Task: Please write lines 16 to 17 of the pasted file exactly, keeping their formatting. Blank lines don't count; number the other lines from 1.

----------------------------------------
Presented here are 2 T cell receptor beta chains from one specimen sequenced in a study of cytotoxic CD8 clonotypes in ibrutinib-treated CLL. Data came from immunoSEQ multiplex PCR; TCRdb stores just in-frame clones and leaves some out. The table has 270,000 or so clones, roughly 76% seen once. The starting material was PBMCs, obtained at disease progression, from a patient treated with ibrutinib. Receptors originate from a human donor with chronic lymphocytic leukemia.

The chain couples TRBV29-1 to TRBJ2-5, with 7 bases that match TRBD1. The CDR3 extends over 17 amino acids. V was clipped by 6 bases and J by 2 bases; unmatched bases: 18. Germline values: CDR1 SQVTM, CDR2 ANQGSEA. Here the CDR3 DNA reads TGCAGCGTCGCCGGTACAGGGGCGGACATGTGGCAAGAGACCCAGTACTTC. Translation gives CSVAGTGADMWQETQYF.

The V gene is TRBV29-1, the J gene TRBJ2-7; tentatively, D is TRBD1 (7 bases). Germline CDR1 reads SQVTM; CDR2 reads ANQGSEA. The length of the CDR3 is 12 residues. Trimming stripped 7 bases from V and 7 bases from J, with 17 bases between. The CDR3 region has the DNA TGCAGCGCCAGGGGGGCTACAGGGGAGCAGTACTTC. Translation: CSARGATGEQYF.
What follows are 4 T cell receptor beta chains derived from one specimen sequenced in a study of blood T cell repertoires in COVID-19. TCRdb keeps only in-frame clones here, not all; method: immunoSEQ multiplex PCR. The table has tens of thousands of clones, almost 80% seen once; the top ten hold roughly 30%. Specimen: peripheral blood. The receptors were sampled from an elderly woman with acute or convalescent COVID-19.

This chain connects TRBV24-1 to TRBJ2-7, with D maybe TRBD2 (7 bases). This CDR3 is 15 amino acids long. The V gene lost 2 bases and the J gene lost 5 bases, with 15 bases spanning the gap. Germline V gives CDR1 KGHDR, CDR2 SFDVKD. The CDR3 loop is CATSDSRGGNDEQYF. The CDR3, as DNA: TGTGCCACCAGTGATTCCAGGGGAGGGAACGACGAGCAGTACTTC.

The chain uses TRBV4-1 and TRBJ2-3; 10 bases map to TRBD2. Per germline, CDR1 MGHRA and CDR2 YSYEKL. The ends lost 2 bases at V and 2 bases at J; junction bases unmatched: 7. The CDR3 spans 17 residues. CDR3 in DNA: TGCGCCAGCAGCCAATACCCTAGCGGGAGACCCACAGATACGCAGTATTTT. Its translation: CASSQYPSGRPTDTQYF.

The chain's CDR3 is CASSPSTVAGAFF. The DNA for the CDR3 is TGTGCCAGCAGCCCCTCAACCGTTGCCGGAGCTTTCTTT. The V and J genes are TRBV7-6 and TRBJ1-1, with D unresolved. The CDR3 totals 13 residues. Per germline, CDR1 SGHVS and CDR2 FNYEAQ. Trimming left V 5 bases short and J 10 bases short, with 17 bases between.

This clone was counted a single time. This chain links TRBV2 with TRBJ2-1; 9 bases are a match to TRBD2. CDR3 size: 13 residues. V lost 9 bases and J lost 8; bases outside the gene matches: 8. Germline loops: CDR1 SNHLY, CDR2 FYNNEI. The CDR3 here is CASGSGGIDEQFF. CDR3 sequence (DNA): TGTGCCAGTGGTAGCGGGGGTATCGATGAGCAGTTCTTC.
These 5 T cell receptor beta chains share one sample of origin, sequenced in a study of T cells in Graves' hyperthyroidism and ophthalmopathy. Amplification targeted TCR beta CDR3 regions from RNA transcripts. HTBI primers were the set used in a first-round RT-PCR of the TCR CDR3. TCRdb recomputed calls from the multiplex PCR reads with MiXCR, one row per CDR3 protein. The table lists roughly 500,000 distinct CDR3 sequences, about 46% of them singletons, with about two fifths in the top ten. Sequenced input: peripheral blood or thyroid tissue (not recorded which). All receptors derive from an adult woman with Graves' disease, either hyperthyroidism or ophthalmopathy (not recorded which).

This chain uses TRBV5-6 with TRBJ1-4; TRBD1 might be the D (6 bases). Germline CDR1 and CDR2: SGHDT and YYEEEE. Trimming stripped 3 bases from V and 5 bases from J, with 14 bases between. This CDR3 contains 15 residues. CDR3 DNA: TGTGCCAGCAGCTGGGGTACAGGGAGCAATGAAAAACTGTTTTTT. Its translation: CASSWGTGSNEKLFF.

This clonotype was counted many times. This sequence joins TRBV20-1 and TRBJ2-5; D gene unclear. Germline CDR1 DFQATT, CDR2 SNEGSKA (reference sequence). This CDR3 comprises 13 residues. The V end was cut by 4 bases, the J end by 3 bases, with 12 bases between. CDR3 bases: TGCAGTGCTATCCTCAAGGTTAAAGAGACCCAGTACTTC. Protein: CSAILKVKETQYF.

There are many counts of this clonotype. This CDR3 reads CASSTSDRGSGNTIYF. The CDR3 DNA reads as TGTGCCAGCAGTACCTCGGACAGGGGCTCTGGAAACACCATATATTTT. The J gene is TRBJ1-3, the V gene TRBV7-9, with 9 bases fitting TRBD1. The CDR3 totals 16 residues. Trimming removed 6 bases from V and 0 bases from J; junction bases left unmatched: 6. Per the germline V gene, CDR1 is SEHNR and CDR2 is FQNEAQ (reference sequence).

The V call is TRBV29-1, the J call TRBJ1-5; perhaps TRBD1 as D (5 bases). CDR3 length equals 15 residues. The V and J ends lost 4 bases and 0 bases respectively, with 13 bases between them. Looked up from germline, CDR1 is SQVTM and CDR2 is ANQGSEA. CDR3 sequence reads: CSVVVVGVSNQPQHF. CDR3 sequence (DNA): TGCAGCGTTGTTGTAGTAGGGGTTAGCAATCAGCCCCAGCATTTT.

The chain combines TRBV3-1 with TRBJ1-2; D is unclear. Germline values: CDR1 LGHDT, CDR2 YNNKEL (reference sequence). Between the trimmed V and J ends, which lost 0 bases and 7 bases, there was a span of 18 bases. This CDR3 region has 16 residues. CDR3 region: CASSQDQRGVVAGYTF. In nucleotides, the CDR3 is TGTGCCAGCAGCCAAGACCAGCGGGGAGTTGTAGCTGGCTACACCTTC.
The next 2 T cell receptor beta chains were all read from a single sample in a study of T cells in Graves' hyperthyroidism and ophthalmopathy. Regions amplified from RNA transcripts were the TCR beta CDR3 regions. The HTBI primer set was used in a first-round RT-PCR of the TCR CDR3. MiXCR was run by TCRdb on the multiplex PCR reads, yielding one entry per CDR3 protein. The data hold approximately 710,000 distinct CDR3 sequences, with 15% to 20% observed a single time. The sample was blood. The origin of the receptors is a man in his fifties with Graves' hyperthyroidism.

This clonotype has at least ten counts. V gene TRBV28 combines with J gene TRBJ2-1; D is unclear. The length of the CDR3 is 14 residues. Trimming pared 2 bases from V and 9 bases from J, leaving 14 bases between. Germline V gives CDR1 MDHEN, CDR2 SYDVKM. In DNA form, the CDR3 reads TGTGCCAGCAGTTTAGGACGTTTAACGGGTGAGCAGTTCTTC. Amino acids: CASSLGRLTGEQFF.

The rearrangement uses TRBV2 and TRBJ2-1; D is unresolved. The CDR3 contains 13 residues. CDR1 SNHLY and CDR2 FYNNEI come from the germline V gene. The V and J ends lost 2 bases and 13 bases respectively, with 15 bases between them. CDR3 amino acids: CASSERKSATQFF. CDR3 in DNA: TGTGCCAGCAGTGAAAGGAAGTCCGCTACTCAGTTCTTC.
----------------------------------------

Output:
This clonotype has at least ten counts. V gene TRBV28 combines with J gene TRBJ2-1; D is unclear. The length of the CDR3 is 14 residues. Trimming pared 2 bases from V and 9 bases from J, leaving 14 bases between. Germline V gives CDR1 MDHEN, CDR2 SYDVKM. In DNA form, the CDR3 reads TGTGCCAGCAGTTTAGGACGTTTAACGGGTGAGCAGTTCTTC. Amino acids: CASSLGRLTGEQFF.

The rearrangement uses TRBV2 and TRBJ2-1; D is unresolved. The CDR3 contains 13 residues. CDR1 SNHLY and CDR2 FYNNEI come from the germline V gene. The V and J ends lost 2 bases and 13 bases respectively, with 15 bases between them. CDR3 amino acids: CASSERKSATQFF. CDR3 in DNA: TGTGCCAGCAGTGAAAGGAAGTCCGCTACTCAGTTCTTC.